|Publication number||US6877063 B1|
|Application number||US 09/746,815|
|Publication date||Apr 5, 2005|
|Filing date||Dec 22, 2000|
|Priority date||Dec 22, 2000|
|Publication number||09746815, 746815, US 6877063 B1, US 6877063B1, US-B1-6877063, US6877063 B1, US6877063B1|
|Inventors||Jean-Didier Allegrucci, Jerry Case|
|Original Assignee||Xilinx, Inc.|
|Export Citation||BiBTeX, EndNote, RefMan|
|Patent Citations (13), Referenced by (5), Classifications (9), Legal Events (6)|
|External Links: USPTO, USPTO Assignment, Espacenet|
The present invention is related to a system on a chip.
In a typical system on a chip system, the memory map at reset is different than the memory map used by the application. In general, a slow external non-volatile memory such as EPROM or FLASH is mapped at the bottom of the memory at reset. It contains the application setup code such as an RTOS for example. Upon reset, the CPU starts executing at address 0 in the external non-volatile memory and sets-up the application. Part of the set-up code might place the interrupt service routines and other critical sections of the codes into a fast memory (internal RAM or fast external). Once the application setup is completed, the mapping of the non-volatile memory at the bottom of the memory is disabled. At that point, the fast memory is mapped at address 0.
A method for multiple memory aliasing for a configurable system-on-a-chip, including executing code from an internal memory, locating a configuration program in the internal memory, disabling the internal memory alias, and jumping to a secondary initialization routine, is disclosed.
These features and advantages of the present invention will be apparent from the accompanying drawings and from the detailed description that follows below.
The present invention is illustrated by way of example and not limitation in the figures of the accompanying drawings, in which like references indicate similar elements, and in which:
A method for multiple memory aliasing for a configurable system-on-a-chip, including executing code from an external memory, locating a configuration program in the internal memory, disabling the internal memory alias, and jumping to a secondary initialization routine, is disclosed. The multiple memory aliasing for a configurable system-on-chip enables configuration of a system on a chip without impacting the system.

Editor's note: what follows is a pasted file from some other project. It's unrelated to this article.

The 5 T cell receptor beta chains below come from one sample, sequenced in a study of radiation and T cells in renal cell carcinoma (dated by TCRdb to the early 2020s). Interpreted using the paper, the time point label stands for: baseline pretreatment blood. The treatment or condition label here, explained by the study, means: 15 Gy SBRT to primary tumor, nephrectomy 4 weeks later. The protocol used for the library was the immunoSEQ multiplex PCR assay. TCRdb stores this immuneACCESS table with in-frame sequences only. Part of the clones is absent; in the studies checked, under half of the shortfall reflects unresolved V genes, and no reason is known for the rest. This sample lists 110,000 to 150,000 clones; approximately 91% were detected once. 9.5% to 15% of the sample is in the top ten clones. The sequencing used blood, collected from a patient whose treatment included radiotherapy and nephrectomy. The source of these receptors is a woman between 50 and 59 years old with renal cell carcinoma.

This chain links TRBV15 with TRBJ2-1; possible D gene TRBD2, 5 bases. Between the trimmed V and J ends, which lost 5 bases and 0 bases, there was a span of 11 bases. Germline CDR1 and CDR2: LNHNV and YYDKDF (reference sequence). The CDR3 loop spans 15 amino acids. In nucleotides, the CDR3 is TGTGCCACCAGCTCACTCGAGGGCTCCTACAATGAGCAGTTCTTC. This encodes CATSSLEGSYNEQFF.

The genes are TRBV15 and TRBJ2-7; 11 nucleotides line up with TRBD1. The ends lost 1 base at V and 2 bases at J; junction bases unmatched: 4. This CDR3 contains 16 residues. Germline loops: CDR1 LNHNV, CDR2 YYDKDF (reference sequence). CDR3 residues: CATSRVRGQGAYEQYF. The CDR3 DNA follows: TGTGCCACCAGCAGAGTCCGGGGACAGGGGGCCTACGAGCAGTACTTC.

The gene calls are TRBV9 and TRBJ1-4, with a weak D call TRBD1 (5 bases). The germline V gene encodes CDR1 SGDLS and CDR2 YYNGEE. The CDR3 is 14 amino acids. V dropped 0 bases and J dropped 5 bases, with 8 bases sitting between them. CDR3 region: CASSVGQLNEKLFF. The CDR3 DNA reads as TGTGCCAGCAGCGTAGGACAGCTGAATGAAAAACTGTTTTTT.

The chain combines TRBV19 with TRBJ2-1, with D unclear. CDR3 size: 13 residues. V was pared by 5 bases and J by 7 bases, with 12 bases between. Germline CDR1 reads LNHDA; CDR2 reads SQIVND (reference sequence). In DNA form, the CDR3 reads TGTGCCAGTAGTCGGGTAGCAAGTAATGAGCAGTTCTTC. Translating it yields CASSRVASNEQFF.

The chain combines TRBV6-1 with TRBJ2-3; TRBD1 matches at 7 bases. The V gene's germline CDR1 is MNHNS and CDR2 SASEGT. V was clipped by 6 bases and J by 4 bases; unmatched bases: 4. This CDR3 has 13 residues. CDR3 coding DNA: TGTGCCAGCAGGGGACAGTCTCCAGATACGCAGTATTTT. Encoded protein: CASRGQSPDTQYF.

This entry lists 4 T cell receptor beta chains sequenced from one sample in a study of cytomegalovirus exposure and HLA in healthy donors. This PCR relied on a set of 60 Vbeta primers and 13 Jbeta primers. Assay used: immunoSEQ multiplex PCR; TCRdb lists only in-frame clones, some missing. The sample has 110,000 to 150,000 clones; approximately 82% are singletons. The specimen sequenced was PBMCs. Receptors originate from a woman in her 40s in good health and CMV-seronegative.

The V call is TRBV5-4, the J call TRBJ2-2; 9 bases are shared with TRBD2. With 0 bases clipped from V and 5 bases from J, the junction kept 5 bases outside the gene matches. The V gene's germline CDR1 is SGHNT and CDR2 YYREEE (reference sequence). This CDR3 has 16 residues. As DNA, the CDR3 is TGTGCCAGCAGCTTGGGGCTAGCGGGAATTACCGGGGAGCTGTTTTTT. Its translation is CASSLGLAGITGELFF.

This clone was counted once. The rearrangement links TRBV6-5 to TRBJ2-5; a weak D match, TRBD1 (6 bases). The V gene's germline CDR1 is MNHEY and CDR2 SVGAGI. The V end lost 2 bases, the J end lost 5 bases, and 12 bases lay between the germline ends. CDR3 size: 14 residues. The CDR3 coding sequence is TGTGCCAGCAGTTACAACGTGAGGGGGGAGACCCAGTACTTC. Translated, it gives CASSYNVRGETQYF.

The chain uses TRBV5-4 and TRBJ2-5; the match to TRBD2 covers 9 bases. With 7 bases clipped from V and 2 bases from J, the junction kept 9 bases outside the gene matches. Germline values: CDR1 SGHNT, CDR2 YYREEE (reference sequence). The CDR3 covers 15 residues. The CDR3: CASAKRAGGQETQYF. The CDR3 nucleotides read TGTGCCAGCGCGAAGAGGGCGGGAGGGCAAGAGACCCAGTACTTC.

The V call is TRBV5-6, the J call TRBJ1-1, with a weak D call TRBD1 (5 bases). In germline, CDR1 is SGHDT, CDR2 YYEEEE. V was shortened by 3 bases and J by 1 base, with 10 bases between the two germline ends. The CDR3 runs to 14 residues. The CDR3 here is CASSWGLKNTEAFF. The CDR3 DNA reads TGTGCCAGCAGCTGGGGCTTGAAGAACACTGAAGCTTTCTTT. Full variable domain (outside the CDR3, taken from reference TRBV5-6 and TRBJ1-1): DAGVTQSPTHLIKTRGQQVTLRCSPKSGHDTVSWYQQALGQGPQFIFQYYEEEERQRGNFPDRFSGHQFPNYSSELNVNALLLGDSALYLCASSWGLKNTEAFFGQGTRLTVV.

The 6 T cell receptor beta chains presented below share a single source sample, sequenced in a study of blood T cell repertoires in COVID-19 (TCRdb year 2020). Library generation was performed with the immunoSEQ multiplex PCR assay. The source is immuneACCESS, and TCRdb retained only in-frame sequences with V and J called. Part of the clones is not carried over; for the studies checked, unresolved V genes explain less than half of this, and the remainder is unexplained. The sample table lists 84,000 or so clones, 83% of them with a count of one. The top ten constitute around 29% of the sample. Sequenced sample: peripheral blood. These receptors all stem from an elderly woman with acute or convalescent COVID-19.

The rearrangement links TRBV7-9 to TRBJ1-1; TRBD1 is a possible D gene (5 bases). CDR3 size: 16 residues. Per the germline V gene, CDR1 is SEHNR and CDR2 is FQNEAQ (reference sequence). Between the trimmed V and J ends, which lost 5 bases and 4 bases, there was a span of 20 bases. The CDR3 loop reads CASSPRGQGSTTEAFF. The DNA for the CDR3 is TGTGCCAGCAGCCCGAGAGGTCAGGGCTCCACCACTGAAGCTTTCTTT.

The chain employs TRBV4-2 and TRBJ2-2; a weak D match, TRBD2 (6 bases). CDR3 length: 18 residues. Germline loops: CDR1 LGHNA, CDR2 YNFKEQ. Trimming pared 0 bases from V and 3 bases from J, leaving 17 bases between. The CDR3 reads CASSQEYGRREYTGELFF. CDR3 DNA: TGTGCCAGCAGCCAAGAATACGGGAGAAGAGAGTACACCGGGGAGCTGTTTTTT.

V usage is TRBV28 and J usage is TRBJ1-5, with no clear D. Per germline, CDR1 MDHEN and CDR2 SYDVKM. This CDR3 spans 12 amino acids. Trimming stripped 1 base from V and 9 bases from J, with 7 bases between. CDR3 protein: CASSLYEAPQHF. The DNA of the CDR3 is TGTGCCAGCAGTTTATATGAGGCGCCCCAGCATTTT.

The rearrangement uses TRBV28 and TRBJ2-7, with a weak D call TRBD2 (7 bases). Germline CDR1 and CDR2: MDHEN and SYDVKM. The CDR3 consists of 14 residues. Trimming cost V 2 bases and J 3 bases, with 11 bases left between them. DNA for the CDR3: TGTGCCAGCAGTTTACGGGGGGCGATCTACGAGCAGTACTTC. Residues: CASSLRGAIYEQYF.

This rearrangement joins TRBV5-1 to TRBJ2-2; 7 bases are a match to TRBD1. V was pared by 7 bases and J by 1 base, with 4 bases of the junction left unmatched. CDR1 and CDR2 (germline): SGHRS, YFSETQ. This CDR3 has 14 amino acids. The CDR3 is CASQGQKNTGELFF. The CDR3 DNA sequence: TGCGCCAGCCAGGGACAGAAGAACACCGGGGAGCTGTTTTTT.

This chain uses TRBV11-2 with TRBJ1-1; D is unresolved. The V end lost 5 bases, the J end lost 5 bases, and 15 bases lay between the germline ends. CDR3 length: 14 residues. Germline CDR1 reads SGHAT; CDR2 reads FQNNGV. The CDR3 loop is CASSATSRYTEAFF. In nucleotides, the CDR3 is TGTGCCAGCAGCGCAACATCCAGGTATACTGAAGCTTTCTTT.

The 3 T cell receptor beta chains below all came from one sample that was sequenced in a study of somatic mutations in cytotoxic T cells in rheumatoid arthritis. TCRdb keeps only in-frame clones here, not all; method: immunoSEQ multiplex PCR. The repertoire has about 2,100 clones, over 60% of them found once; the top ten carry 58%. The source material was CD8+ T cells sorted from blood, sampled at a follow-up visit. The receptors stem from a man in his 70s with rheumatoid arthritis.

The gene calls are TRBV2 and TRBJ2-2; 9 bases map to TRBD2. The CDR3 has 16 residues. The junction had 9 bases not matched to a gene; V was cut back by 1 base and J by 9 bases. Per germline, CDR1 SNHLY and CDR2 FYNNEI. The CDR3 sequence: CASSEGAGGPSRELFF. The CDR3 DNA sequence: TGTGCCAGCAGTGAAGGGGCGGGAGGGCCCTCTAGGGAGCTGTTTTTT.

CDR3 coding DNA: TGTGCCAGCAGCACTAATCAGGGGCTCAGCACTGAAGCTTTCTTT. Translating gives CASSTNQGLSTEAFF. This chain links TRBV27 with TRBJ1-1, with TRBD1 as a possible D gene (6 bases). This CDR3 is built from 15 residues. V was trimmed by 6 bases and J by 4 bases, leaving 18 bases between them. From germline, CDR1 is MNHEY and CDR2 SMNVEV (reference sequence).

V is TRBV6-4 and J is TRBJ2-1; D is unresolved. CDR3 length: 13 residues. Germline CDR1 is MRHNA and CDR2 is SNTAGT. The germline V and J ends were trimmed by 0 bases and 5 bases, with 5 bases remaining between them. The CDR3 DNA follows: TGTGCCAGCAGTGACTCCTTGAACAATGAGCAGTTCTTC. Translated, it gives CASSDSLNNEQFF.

As shown in
The microprocessor 105 is paired with a memory 110, which may include 8 Kbyes unified code/data cache and 16 Kbytes scratch pad for storage of timing critical code or data structure, for example. The cache and additional memories may be used to improve the overall performance of the system.
The configurable logic 120, may be an embedded SRAM-based Configurable System Logic (CSL) matrix, for example. The configurable logic 120 can provide “derivative on demand” system customization. The high-performance configurable logic architecture 120 may include a highly interconnected matrix of CSL cells, for example. Resources within the matrix provide easy, seamless access to and from the internal system bus 115. Each CSL cell performs various potential functions, including combinatorial and sequential logic. The combinatorial portion performs Boolean logic operations, arithmetic functions, and memory. The sequential element performs independently or in tandem with the combinatorial function. The abundant programmable input/output blocks (PIOs) 125 provide the interface between external functions and the internal system bus or configurable system logic. Each PIO offers advanced I/O options including selectable output drive current, optional input hysteresis, and programmable low-power functionality during power-down mode.
A high-performance internal system bus 115, which may be a Configurable System Interconnect (CSI) bus, for example, interconnects the microcontroller 105, its peripherals 130, and the CSL matrix 120 at a speed of 66 MHz, for example. In one embodiment, the bus 115 provides 32 bits of read data, 32 bits of write data, and a 32-bit address. Multiple masters arbitrate for bus access. Potential bus masters include the microcontroller 105, the JTAG interface 135, the read and write channels of each DMA channel, and the memory interface unit 140 (MSSIU) in some modes of operation. Functions implemented in the CSL matrix 120 can use a DMA channel as a “proxy” master, re-using the control logic already contained in the DMA channels to become a master on the CSI bus 115. The CSI, as well as the local CPU bus 145, may follow the little endian format.